Thursday, October 6, 2016

Mark Scroggins, Capital; or, The Young Person’s Guide to the End Times (3 & 4)

Behemoth and Leviathan (1825)
Pen and Black Ink, Gray Wash, Watercolor, Over Traces of Graphite
William Blake (1757–1827)

Capital; or, The Young Person’s Guide 
to the End Times (3 & 4)


Invocation to my own ignorance. Invocation
to general apathy. Special invocation to
carefully selected, bepoke images
and deities, Old Ones and previous

tenants. Repeated throaty invocations
to quiescent lusts, desire, and cupidities,
urges that sleep past the alarm or hit
the snooze button again and again.

That late-born eighteenth-century Adams
had it right, by way of Willard Gibbs,
though golly it just doesn’t feel
ethereal, the dogshit clouds and haze

of printer’s dust we keep plodding
through. Gold used to flow like
blood though the city’s body.
It looked like Arnold Schwarzenegger

in the first Conan movie, big and taut
and ox-like, curiously beautiful. Then
we had to warp our imaginations around
those rows of falling luminescent green

pictographs, a thousand CGI ticker-
tapes at once. And now it’s all beyond
imagery entirely, a big blur—not even a
blur—a series of waves—no, fuck it,

forces—not really that either—any-
way, we’re pushed around and shaped
and stretched like—flattened, rolled,
corkscrewed and patted down

to sleep. The sky over the water, just
at dusk, feathered wash of pink and yellow
clouds from north to south, buildings
stark silhouettes broken by the ripples

in reflection. The air, emptied by a rainshower,
is warm and cool at once. Behind me
a shirtless man, hair slicked with grease
and sweat, is helping his blonde companion

stand upright. Look at that, baby-girl!
Look at the fucking City! They want across
the water, they want the West Side, they want
money and a place to sleep. The body was found

in the library, of course. Among the books
and papers and ashtray stands, the mounted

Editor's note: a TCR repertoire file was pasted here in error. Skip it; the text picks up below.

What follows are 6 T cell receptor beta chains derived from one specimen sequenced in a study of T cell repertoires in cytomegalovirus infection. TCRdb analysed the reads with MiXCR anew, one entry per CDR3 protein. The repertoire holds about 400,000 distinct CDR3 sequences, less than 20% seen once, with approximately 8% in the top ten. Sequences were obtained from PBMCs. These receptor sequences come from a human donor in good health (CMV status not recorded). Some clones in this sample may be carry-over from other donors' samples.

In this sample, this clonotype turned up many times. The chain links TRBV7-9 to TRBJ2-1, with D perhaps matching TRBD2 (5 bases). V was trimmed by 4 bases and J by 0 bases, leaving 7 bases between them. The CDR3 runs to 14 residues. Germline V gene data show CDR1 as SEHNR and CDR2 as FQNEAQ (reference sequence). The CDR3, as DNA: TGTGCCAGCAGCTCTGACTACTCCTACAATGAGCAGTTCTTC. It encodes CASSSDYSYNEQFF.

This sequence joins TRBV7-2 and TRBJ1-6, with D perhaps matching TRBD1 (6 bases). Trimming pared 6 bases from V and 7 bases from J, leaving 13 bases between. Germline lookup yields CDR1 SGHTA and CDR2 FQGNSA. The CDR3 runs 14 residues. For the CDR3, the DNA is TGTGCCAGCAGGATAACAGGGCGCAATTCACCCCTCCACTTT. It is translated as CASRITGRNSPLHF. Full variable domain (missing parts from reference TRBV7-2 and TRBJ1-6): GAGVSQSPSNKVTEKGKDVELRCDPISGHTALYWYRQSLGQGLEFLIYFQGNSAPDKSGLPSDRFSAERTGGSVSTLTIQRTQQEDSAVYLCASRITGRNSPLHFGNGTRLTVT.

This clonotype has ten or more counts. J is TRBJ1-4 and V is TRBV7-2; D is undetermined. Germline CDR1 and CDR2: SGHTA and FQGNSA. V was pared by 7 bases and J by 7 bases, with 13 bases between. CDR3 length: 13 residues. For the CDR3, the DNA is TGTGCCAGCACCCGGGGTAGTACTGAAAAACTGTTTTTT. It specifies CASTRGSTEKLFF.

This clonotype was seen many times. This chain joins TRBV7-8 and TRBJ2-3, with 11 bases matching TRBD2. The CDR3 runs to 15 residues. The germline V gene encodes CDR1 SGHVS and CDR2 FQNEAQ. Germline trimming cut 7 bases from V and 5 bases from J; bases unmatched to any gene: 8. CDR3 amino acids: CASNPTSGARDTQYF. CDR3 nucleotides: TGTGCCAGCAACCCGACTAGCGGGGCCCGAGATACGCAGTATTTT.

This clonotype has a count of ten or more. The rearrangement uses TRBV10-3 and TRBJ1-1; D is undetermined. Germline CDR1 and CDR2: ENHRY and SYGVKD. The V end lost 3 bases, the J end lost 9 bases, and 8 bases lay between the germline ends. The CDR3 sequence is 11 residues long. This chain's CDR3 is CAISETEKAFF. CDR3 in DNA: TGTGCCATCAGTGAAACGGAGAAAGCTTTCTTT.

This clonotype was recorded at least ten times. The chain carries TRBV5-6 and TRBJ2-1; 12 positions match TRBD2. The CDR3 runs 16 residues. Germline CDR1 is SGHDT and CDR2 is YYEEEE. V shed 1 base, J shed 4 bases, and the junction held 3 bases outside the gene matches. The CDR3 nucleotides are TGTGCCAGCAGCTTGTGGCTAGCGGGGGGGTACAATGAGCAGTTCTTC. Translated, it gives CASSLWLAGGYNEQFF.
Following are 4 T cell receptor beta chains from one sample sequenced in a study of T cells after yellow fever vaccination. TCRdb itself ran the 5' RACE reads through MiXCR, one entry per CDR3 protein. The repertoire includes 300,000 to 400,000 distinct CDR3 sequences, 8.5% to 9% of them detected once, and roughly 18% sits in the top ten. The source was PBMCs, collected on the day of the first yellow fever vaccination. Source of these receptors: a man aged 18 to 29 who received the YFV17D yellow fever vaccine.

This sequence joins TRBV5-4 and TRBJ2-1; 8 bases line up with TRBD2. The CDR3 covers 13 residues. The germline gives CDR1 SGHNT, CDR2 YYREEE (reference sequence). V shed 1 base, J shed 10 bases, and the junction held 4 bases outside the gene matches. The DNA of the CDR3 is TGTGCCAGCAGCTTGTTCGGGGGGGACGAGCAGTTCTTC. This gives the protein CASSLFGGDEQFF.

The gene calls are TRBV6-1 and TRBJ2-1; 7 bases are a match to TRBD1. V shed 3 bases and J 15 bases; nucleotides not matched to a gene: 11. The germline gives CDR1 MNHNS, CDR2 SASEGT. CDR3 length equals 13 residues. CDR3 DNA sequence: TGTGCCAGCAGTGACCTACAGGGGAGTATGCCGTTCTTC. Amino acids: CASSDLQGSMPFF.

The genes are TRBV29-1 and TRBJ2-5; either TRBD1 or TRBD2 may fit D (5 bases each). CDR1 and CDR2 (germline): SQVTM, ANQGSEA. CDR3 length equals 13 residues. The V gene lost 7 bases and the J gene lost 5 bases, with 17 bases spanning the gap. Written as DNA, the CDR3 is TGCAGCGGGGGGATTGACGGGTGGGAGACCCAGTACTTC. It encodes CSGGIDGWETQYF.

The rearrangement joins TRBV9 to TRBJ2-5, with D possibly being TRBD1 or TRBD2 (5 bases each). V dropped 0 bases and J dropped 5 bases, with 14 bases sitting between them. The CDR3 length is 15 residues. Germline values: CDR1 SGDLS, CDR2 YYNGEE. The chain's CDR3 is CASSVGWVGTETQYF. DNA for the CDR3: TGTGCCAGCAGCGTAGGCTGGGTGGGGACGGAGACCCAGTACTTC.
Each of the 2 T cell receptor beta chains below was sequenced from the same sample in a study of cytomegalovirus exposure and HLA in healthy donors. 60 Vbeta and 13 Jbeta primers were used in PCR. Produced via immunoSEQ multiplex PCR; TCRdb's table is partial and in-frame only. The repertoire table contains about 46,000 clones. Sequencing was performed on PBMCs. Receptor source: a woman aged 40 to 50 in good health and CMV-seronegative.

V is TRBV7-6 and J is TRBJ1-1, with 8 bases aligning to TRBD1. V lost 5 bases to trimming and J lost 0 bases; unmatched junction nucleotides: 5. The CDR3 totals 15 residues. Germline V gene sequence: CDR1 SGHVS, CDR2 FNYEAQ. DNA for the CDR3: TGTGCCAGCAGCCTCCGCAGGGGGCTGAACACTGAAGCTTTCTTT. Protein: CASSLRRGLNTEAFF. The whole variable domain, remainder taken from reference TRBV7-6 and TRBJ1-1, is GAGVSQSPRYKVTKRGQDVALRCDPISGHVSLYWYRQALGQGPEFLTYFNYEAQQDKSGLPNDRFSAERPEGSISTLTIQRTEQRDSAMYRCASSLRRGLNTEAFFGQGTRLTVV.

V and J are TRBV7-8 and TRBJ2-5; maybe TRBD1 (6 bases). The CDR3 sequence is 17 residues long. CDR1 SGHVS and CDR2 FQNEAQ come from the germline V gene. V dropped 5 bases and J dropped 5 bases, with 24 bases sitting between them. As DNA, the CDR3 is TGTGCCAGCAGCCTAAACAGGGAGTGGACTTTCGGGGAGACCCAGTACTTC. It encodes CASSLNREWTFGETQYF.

trophies, the decanters and brandy snifters,
the grimoires and spellbooks, the slide rules,

among the semi-automatic weapons, the discarded
campaign posters, the American flags and
moth-eaten berets, the wrapped plastic
cutlery, the parmesan cheese and powdered

garlic shakers, the lox-cutting knives,
the complimentary yarmulkes and the Shriners’
fezzes, the bound volumes of TV Guide.
The body beat itself to death with

the candlestick (or perhaps the wrench?),
or so they tell me. The mystery ought to be staged,
it sometimes seeems, in a series of New
England bed and breakfasts, each one run

by friendly but timid sixtyish couples,
full of white people driving SUVs with
GPS and NPR, rollerboard bags and Ivy
League sweatshirts. And you crest the hill,

where a huge bowl of forest opens
before you, one sign to Whately,
another to Innsmouth, another to the Admissions
Department at Miskatonic U.


The storms took us unawares
back then. We watched the east, observed
the birds and furry animals, licked
our fingers and held them to the wind.

You sprawl, limbs and sex and hair,
across a screen, a low-pressure front
dragging my calcified desires across
half the world, spinning and elliptical.

Take no notice of this sign. The moving
sidewalk is ending. The year of forgiveness,
decade of grace, is coming to an end.
Our expiration dates are obscured

by “clearance” stickers. A vein
in my foot, visibly pulsing—or perhaps
the nervous twitching of an eyelid.
Impatience. Imprudence. Forgetfulness.

Blindman fingers carefully
through the thesauruses of his memory,
drawing out the paraphrases, rejecting
discarding the chaff. Repurposed,

refunctioned, extracted and remixed
and reset. The liberty to justify
the way of things, liberty lost
in license and licensing. A kind

of bend in nature’s genetic language,
miscoding or mistranscription, fault
in the lowest reaches of the machine
code. The Lectures on Rhetoric and Belles

Lettres, the Lectures on Jurisprudence,
nugatory beside that grand
and solemn pin-headed justification
of Original Sin. One bird calls

to another, the squirrels race around
the tree, and the wee fluffy dogs
peer out their strollers at the teens
flâneuring their way through the mall.

All that time, all that toil
and pain to get to this—that the price
might be clipped from its tag, and the gift-
receipt might bear no final tallies.

Somewhere far away a computer is shifting
electrons, deciding whether you’ll spend
your last days in a ward smelling
of piss and disinfectant, jolted awake
            through the night by the snores
            of another huddled, neutered
            lump of amnesia, or rolled
                        gently sunward
                        through the park
            by a pair of large-hearted,
bored Jamaican nurses. Pushed

to the Battery, where just on the horizon
you can see the refugee boats
crowded so closely the dots of people’s
heads are only pixel statistics. But summer

won’t turn off the sauna this time
around. I have the sidewalk to myself,
my personal space of personal rule
by divine right. And take that down

with a pamphlet, or a tweet, or
some worthy, ironical meme. The binding’s
come loose in every signature, and the pages
blow past me like Walter Benjamin’s dopey cartoon angel.

—Mark Scroggins